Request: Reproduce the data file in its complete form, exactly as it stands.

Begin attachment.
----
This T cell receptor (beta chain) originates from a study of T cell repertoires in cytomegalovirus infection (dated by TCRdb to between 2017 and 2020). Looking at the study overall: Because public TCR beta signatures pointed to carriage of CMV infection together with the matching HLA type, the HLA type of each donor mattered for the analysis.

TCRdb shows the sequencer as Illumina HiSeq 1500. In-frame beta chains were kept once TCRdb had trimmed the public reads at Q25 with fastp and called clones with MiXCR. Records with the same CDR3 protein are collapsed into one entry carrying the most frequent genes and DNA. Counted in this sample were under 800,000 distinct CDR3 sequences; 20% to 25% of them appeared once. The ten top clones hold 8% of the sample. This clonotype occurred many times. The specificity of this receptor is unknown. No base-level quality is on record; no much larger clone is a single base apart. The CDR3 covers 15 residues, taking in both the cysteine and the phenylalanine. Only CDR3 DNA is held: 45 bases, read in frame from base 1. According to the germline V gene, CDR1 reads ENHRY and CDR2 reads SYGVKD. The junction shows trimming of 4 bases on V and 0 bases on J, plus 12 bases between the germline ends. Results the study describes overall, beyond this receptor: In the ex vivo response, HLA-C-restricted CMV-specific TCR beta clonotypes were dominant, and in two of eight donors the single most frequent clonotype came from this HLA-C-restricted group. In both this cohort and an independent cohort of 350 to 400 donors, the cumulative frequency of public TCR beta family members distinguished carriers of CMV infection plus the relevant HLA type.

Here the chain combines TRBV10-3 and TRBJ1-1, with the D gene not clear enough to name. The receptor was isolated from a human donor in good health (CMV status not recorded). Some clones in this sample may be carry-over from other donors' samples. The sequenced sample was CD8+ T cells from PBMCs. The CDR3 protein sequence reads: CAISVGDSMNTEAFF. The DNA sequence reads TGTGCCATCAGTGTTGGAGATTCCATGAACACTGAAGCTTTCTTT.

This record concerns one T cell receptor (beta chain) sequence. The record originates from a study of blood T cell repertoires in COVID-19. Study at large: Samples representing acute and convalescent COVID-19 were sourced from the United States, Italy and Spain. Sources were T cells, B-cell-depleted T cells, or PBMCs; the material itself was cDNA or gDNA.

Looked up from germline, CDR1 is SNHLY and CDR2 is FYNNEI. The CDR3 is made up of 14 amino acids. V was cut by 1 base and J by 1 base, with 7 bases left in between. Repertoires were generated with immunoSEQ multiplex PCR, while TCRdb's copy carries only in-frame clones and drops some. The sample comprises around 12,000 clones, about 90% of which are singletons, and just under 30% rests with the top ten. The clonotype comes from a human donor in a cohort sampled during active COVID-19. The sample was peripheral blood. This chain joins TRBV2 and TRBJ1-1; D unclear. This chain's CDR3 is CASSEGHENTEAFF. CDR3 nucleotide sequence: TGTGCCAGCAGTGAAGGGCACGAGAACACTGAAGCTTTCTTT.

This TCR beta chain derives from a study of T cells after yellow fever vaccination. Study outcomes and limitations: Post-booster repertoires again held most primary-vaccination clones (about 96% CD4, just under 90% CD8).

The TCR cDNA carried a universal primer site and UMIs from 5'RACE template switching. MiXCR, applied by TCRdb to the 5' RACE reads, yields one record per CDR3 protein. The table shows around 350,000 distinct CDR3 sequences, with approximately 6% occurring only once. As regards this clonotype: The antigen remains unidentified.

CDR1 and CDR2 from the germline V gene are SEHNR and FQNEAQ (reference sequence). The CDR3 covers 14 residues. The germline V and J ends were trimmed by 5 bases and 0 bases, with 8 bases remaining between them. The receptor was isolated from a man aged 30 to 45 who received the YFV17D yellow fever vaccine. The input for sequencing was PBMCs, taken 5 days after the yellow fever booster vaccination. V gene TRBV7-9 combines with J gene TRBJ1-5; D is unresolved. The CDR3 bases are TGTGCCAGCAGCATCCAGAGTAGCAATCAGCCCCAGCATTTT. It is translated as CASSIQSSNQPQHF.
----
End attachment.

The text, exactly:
This T cell receptor (beta chain) originates from a study of T cell repertoires in cytomegalovirus infection (dated by TCRdb to between 2017 and 2020). Looking at the study overall: Because public TCR beta signatures pointed to carriage of CMV infection together with the matching HLA type, the HLA type of each donor mattered for the analysis.

TCRdb shows the sequencer as Illumina HiSeq 1500. In-frame beta chains were kept once TCRdb had trimmed the public reads at Q25 with fastp and called clones with MiXCR. Records with the same CDR3 protein are collapsed into one entry carrying the most frequent genes and DNA. Counted in this sample were under 800,000 distinct CDR3 sequences; 20% to 25% of them appeared once. The ten top clones hold 8% of the sample. This clonotype occurred many times. The specificity of this receptor is unknown. No base-level quality is on record; no much larger clone is a single base apart. The CDR3 covers 15 residues, taking in both the cysteine and the phenylalanine. Only CDR3 DNA is held: 45 bases, read in frame from base 1. According to the germline V gene, CDR1 reads ENHRY and CDR2 reads SYGVKD. The junction shows trimming of 4 bases on V and 0 bases on J, plus 12 bases between the germline ends. Results the study describes overall, beyond this receptor: In the ex vivo response, HLA-C-restricted CMV-specific TCR beta clonotypes were dominant, and in two of eight donors the single most frequent clonotype came from this HLA-C-restricted group. In both this cohort and an independent cohort of 350 to 400 donors, the cumulative frequency of public TCR beta family members distinguished carriers of CMV infection plus the relevant HLA type.

Here the chain combines TRBV10-3 and TRBJ1-1, with the D gene not clear enough to name. The receptor was isolated from a human donor in good health (CMV status not recorded). Some clones in this sample may be carry-over from other donors' samples. The sequenced sample was CD8+ T cells from PBMCs. The CDR3 protein sequence reads: CAISVGDSMNTEAFF. The DNA sequence reads TGTGCCATCAGTGTTGGAGATTCCATGAACACTGAAGCTTTCTTT.

This record concerns one T cell receptor (beta chain) sequence. The record originates from a study of blood T cell repertoires in COVID-19. Study at large: Samples representing acute and convalescent COVID-19 were sourced from the United States, Italy and Spain. Sources were T cells, B-cell-depleted T cells, or PBMCs; the material itself was cDNA or gDNA.

Looked up from germline, CDR1 is SNHLY and CDR2 is FYNNEI. The CDR3 is made up of 14 amino acids. V was cut by 1 base and J by 1 base, with 7 bases left in between. Repertoires were generated with immunoSEQ multiplex PCR, while TCRdb's copy carries only in-frame clones and drops some. The sample comprises around 12,000 clones, about 90% of which are singletons, and just under 30% rests with the top ten. The clonotype comes from a human donor in a cohort sampled during active COVID-19. The sample was peripheral blood. This chain joins TRBV2 and TRBJ1-1; D unclear. This chain's CDR3 is CASSEGHENTEAFF. CDR3 nucleotide sequence: TGTGCCAGCAGTGAAGGGCACGAGAACACTGAAGCTTTCTTT.

This TCR beta chain derives from a study of T cells after yellow fever vaccination. Study outcomes and limitations: Post-booster repertoires again held most primary-vaccination clones (about 96% CD4, just under 90% CD8).

The TCR cDNA carried a universal primer site and UMIs from 5'RACE template switching. MiXCR, applied by TCRdb to the 5' RACE reads, yields one record per CDR3 protein. The table shows around 350,000 distinct CDR3 sequences, with approximately 6% occurring only once. As regards this clonotype: The antigen remains unidentified.

CDR1 and CDR2 from the germline V gene are SEHNR and FQNEAQ (reference sequence). The CDR3 covers 14 residues. The germline V and J ends were trimmed by 5 bases and 0 bases, with 8 bases remaining between them. The receptor was isolated from a man aged 30 to 45 who received the YFV17D yellow fever vaccine. The input for sequencing was PBMCs, taken 5 days after the yellow fever booster vaccination. V gene TRBV7-9 combines with J gene TRBJ1-5; D is unresolved. The CDR3 bases are TGTGCCAGCAGCATCCAGAGTAGCAATCAGCCCCAGCATTTT. It is translated as CASSIQSSNQPQHF.